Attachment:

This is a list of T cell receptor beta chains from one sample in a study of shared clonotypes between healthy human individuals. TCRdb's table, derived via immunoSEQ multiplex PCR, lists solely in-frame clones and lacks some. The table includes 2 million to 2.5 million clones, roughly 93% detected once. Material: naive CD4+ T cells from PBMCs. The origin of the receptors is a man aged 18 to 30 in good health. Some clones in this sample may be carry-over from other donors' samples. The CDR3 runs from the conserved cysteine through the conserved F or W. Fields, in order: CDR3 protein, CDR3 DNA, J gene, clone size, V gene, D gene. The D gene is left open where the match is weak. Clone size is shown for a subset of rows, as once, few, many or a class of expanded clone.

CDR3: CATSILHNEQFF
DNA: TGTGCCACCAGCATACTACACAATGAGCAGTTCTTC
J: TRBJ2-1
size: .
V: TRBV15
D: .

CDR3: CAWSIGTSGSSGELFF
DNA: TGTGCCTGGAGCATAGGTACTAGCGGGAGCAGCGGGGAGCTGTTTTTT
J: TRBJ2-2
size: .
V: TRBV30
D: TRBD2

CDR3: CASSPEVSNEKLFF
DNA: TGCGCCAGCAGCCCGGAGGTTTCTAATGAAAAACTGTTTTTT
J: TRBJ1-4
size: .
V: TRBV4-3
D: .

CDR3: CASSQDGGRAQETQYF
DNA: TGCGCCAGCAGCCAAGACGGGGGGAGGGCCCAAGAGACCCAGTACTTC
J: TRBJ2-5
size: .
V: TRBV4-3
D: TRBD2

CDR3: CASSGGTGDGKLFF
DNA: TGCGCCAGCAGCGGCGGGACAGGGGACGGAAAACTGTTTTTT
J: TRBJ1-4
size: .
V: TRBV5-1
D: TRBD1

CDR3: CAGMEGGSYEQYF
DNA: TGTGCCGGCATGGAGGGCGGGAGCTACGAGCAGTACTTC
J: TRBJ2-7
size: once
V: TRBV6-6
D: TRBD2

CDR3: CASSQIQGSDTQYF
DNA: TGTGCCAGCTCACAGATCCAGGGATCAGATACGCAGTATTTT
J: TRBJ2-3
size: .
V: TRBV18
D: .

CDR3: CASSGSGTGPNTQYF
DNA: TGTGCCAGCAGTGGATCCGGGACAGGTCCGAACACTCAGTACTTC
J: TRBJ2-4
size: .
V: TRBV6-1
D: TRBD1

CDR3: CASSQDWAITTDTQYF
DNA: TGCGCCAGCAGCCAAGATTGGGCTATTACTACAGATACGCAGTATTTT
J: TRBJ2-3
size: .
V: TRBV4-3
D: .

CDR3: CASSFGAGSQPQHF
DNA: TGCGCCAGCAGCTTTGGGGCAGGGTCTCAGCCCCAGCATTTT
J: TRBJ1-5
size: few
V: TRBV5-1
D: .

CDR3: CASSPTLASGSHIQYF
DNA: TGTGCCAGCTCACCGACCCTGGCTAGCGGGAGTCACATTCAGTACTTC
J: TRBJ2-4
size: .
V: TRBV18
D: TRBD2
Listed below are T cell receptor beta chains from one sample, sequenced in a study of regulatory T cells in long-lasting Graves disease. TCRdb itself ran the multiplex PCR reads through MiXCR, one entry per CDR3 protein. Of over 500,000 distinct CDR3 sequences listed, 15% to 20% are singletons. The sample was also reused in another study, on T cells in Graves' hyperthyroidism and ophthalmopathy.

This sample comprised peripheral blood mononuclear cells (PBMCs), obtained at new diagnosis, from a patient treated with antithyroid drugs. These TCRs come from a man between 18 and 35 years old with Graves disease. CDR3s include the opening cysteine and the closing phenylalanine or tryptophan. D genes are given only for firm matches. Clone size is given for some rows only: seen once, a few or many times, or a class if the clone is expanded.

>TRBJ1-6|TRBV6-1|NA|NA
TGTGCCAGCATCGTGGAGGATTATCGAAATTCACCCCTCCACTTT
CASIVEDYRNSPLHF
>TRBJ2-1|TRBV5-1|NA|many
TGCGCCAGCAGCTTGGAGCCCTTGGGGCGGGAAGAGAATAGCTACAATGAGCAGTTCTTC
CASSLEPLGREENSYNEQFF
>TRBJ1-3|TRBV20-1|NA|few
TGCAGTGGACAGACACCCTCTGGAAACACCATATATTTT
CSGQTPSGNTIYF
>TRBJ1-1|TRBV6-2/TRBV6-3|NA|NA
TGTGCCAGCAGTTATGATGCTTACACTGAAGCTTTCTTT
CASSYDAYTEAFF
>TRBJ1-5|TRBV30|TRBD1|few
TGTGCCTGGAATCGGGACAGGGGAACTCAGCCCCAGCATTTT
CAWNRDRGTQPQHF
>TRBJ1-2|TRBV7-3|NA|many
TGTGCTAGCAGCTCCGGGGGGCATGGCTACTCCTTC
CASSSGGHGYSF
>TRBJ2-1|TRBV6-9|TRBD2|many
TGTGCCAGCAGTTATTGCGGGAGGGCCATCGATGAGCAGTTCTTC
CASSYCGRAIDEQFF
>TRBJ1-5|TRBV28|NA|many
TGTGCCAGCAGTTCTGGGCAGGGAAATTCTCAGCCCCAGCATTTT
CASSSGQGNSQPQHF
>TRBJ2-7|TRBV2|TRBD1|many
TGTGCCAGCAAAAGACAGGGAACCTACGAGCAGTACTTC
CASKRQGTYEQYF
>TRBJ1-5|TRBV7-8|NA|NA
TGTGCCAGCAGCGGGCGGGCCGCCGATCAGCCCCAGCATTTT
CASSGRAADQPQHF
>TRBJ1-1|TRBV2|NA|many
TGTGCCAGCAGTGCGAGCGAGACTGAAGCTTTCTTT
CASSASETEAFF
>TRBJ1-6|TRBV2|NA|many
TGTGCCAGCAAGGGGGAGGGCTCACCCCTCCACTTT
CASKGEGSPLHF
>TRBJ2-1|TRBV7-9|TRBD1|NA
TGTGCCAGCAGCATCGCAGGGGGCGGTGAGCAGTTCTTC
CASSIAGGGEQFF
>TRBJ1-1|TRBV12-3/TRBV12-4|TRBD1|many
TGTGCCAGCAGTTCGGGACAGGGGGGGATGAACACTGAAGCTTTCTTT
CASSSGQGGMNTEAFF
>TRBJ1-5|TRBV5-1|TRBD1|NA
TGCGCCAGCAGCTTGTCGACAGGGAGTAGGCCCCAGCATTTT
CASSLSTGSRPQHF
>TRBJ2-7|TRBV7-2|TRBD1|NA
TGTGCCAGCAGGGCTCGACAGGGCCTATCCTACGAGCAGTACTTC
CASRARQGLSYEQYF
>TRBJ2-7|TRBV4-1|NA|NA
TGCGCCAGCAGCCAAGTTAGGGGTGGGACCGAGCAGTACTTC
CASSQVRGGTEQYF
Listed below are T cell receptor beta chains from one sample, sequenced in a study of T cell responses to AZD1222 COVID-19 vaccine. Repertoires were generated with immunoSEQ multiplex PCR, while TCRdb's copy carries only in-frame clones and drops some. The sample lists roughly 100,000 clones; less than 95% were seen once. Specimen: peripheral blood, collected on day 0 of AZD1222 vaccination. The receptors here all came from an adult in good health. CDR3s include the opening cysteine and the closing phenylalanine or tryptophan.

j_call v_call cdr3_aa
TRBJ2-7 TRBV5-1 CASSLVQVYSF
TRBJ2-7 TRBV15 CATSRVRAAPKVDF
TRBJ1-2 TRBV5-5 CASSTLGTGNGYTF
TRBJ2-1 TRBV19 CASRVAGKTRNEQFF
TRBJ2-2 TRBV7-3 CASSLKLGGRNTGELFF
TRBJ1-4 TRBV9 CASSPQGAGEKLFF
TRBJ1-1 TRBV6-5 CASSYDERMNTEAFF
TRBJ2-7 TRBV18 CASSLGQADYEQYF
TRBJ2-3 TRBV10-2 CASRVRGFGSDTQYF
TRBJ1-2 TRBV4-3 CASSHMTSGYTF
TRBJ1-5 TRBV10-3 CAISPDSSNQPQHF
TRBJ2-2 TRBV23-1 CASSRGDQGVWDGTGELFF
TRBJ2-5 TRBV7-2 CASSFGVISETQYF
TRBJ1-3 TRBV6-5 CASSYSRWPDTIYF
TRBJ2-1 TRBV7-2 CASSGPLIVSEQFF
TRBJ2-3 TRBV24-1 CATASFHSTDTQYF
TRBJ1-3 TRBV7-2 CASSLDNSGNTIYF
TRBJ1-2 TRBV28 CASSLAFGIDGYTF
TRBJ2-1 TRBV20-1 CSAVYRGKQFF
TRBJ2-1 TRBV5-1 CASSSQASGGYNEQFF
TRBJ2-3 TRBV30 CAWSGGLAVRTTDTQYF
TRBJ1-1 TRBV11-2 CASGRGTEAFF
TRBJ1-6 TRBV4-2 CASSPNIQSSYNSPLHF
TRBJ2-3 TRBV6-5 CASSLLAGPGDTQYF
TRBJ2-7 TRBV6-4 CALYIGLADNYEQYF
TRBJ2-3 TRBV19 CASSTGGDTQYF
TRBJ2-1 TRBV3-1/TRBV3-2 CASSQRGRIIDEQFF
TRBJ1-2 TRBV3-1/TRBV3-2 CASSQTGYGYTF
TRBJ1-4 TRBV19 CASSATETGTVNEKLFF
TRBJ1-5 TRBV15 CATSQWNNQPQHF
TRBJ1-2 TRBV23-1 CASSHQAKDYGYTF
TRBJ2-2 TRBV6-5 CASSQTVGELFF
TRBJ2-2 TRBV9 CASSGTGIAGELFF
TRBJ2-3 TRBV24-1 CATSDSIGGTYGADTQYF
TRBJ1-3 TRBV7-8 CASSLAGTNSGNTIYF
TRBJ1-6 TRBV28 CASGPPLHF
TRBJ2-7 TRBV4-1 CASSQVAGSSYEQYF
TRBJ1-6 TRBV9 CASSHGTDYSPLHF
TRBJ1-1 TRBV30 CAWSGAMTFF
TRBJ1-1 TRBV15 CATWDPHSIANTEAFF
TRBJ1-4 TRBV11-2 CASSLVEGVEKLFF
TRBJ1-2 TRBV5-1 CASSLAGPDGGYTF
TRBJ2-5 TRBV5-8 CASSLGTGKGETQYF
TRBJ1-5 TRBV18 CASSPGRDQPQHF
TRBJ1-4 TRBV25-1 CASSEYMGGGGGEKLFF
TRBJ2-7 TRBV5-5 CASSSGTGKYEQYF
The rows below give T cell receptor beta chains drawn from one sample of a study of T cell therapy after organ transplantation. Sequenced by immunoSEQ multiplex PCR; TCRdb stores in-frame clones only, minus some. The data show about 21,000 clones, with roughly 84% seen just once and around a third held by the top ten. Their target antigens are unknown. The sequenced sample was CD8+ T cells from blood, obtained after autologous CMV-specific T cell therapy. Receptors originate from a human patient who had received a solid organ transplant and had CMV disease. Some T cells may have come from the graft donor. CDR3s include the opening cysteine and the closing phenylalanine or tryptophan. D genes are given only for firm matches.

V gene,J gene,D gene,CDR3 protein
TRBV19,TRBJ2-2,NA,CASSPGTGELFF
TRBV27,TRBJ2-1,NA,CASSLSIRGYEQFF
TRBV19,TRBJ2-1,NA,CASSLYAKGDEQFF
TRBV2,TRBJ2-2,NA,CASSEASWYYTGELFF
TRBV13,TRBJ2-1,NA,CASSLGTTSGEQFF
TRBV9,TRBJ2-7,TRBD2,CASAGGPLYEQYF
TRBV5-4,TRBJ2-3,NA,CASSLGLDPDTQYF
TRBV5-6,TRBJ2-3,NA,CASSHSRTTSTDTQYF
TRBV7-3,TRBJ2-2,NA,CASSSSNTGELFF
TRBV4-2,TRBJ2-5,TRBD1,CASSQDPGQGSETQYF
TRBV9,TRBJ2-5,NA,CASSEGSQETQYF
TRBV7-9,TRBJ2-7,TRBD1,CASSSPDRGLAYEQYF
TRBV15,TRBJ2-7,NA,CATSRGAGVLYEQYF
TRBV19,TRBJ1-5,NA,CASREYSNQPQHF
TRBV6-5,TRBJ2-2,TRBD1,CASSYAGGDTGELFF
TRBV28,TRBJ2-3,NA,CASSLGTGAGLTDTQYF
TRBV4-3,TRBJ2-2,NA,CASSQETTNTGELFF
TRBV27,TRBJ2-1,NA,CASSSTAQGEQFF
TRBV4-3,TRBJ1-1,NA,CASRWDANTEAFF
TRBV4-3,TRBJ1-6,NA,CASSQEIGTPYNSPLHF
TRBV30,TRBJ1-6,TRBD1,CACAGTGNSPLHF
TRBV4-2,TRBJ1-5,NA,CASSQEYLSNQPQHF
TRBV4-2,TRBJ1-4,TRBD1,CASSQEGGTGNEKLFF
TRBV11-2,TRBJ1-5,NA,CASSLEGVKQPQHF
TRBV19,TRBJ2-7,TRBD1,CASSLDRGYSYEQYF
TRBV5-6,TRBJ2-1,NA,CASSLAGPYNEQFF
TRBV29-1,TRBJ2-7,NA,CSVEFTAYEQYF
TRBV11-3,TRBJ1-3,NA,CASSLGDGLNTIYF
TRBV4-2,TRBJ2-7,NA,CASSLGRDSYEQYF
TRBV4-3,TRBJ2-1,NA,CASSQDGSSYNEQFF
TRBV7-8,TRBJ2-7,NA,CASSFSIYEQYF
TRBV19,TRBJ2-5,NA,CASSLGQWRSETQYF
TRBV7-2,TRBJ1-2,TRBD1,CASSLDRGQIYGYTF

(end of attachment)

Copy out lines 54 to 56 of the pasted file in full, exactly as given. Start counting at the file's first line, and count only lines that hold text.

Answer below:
V: TRBV4-3
D: .

CDR3: CASSFGAGSQPQHF